Ever Wondered What Philip K. Dick thought about BLADE RUNNER? – flavorwire.com

Future Noir Cover

Flavorwire did a fun post about what Philip K. Dick’s reaction was after seeing the movie back in 1982 for the first time. The following passage is from the book Future Noir: The Making of Blade Runner by Paul Sammon.

via flavorwire.com

“I got a call from one of the ladies at the [Blade Runner] production department saying that Philip K. Dick was coming down at three in the afternoon for a screening,” [David] Dryer recalls, [one of Blade Runner‘s special effects chief]. “She told me to assemble an effects reel showing the best of the best. So I did. I planned on showing it to Dick in EEG’s screening room, which was pretty remarkable. Doug Trumbull had one of the best screening rooms I’ve ever seen. The image on that screen was spectacular—it was in 70mm—and a great sound system had been installed that made the floor rumble.

“Now, Vangelis hadn’t supplied any music yet, but Matthew Yuricich had been painting some of his mattes to old Vangelis albums—Matt likes to paint to music. Since we were already familiar with that, we decided to also play Vangelis music while we showed our reel to Dick.

“Then the production rented out a chauffeured limousine to pick up Philip Dick in Santa Ana,” continues Dryer. “They were really giving him the deluxe treatment. That limo drove him all the way up to Maxella, and when he arrived at EEG, I noticed Dick had brought a woman along with him [Wilson]. I could also tell right away that Dick was unhappy; he acted like somebody with a burr up their ass. First he started kind of grilling me in this grouchy tone about all kinds of things—he wanted to know what was going on, told me that he’d been very unhappy with the script, and so on and so forth.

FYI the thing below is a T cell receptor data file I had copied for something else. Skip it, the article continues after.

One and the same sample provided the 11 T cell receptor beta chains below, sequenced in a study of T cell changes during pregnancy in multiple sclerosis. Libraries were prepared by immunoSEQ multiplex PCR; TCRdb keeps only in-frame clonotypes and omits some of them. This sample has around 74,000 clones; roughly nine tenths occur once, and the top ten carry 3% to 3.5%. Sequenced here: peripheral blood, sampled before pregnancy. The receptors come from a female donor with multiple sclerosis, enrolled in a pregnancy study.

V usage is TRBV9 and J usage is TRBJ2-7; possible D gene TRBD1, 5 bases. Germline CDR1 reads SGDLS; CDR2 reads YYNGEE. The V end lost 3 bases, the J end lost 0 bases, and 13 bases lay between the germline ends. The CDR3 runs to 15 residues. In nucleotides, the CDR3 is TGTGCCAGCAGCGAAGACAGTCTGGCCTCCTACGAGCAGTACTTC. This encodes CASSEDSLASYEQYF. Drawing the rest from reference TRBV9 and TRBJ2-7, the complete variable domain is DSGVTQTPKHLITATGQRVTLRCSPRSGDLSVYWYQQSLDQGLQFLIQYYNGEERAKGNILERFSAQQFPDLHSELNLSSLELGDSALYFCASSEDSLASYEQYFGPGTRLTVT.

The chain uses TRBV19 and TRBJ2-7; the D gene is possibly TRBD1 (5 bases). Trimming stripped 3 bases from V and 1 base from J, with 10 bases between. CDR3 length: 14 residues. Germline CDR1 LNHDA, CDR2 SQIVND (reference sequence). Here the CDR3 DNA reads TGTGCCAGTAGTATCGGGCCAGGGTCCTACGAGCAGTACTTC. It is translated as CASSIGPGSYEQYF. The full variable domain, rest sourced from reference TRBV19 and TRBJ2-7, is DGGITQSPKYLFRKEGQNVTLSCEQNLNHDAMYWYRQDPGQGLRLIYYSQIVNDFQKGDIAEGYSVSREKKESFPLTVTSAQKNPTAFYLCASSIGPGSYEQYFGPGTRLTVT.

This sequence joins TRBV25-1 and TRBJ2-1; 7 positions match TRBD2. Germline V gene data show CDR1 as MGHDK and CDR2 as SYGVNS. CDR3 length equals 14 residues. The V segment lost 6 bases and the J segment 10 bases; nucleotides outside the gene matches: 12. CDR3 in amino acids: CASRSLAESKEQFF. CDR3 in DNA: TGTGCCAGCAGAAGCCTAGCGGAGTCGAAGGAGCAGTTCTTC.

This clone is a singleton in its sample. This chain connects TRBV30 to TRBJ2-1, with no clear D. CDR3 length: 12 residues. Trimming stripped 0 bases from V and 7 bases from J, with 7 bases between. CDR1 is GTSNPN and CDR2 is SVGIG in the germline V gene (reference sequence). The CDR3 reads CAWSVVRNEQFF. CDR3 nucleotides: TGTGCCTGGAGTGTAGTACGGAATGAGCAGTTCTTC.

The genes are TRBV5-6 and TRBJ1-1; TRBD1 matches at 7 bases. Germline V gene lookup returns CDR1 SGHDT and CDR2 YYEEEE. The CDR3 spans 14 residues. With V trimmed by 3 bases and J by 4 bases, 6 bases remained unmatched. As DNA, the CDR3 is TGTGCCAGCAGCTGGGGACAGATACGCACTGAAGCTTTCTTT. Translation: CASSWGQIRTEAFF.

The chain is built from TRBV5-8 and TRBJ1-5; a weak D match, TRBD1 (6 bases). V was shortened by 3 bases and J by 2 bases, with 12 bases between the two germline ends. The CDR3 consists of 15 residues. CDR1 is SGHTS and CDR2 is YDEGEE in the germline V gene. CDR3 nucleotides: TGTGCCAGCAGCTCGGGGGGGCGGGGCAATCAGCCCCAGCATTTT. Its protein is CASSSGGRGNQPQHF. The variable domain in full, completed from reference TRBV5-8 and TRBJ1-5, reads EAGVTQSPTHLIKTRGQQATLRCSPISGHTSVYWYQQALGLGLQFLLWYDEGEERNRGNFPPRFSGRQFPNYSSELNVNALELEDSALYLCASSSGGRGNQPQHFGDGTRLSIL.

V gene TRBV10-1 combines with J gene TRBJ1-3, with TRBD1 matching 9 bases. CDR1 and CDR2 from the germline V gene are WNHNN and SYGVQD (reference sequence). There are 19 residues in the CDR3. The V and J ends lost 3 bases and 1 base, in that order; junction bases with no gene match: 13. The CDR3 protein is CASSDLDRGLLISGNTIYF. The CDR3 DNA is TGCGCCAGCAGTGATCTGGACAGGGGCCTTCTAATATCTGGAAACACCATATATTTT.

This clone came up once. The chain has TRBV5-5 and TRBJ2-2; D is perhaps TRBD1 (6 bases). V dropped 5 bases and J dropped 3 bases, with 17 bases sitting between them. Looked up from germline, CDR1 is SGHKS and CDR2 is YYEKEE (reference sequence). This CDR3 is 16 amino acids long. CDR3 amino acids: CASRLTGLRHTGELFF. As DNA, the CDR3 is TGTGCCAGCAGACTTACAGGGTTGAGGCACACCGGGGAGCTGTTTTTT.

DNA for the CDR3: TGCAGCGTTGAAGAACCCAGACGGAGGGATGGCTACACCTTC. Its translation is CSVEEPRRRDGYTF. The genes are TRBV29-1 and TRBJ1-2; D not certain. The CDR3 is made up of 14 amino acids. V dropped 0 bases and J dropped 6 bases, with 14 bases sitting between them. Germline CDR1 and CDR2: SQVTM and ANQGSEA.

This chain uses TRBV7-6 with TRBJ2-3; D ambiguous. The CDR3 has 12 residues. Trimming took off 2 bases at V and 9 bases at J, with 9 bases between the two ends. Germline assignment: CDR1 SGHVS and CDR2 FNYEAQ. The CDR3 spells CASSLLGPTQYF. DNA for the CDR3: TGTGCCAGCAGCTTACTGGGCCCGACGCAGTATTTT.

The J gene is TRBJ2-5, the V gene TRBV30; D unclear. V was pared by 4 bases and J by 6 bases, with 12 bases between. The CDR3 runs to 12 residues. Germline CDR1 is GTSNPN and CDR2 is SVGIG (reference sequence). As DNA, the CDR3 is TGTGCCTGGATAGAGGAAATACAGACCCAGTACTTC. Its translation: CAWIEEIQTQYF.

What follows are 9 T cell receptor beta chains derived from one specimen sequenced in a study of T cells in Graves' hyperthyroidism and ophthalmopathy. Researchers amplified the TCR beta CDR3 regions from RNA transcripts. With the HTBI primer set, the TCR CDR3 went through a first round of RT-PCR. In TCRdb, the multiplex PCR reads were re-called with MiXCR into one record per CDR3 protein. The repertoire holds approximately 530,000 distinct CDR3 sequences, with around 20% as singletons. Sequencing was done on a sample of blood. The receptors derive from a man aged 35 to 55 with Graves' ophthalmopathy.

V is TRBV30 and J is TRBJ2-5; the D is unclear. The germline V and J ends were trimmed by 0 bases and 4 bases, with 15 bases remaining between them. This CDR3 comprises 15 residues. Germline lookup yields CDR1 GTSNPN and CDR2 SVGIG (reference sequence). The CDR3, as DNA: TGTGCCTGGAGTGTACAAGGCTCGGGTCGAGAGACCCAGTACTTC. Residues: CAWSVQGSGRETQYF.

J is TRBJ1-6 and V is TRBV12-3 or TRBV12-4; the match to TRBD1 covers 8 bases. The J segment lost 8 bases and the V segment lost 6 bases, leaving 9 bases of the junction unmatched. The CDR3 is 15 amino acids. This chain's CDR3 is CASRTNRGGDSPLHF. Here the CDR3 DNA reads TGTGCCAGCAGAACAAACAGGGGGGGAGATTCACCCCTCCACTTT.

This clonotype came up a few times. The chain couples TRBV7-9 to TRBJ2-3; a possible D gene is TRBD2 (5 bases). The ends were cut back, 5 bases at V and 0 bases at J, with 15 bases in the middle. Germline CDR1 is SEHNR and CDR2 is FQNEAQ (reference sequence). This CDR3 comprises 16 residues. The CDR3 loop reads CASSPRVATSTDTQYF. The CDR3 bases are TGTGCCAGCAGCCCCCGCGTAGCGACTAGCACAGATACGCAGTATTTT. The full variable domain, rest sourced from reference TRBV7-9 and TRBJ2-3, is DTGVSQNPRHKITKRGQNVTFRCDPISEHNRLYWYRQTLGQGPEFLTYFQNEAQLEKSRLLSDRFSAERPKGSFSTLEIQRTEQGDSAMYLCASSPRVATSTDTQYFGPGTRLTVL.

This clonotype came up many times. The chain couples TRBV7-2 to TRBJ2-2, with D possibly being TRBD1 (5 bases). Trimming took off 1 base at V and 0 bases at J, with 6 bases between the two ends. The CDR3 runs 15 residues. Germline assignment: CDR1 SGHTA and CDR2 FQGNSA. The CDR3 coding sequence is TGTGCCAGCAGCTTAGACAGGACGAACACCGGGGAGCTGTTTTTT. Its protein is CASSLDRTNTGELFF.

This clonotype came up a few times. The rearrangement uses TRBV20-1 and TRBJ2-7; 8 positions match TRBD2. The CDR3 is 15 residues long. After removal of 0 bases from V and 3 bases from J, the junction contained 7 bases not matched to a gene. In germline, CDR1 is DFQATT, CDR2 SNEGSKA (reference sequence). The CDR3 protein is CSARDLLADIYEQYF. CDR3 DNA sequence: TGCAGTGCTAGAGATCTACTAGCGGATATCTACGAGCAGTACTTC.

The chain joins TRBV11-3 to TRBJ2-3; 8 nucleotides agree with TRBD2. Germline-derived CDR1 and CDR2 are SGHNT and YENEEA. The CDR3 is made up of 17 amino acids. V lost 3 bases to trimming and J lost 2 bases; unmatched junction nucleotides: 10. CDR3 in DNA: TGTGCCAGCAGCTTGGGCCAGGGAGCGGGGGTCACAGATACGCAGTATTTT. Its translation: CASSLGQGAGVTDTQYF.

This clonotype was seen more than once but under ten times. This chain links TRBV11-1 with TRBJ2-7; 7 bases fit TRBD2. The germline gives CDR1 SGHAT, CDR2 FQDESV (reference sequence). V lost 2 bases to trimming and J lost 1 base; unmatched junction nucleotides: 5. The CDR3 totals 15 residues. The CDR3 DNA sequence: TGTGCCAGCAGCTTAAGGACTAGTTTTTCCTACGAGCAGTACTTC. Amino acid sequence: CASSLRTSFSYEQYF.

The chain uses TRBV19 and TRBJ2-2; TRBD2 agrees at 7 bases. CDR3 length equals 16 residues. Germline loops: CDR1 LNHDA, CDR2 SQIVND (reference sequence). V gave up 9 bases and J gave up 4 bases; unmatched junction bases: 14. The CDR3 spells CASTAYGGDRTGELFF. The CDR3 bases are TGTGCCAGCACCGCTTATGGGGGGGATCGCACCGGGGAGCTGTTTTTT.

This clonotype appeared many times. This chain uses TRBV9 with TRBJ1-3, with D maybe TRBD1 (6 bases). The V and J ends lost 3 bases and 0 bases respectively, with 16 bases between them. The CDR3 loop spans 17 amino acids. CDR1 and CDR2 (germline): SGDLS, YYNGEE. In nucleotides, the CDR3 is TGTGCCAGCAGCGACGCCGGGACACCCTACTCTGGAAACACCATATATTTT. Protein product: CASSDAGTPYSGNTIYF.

“So first we gave him a quick tour of the EEG shop, which I thought might settle him down. But Dick didn’t seem impressed, even when we showed him all the preproduction art and the actual models we’d used for certain effects shots. (Then, after Dick and Ridley had a meeting), we went into the screening room.”

“Dick was a bit guarded at first,” recalls Ridley Scott. “Until we doused the lights, turned up the music, and ran the reel for him,” adds Dryer.

However, according to Blade Runner’s coeffects supervisor, “Dick didn’t say a word at first. He sat there for twenty minutes like a statue. Then the lights came up, and Dick turned around to me. He said in this gruff voice, ‘Can you run that again?’ So the projectionist rethreaded and ran it again.

“Now the lights come up a second time. Dick looks me straight in the eye and says, ‘How is this possible? How can this be? Those are not the exact images, but the texture and tone of the images I saw in my head when I was writing the original book! The environment is exactly as how I’d imagined it! How’d you guys do that? How did you know what I was feeling and thinking?!’

“Let me tell you, that was one of the most successful moments of my career,” Dryer concludes. “Dick went away dazed.”


3 Comments Leave a comment

  1. I thought Philip Dick was going to HATE what he saw on screen. I’m relieved to hear he didn’t.

    Not that it matters, but I re-watched this original Blade Runner on the weekend. The first time I saw it, years ago, I hated it. But when I saw it on the weekend, I quite liked it. It was fun to pick out the 1940s film noir influences. Ridley & Co did a superb job.

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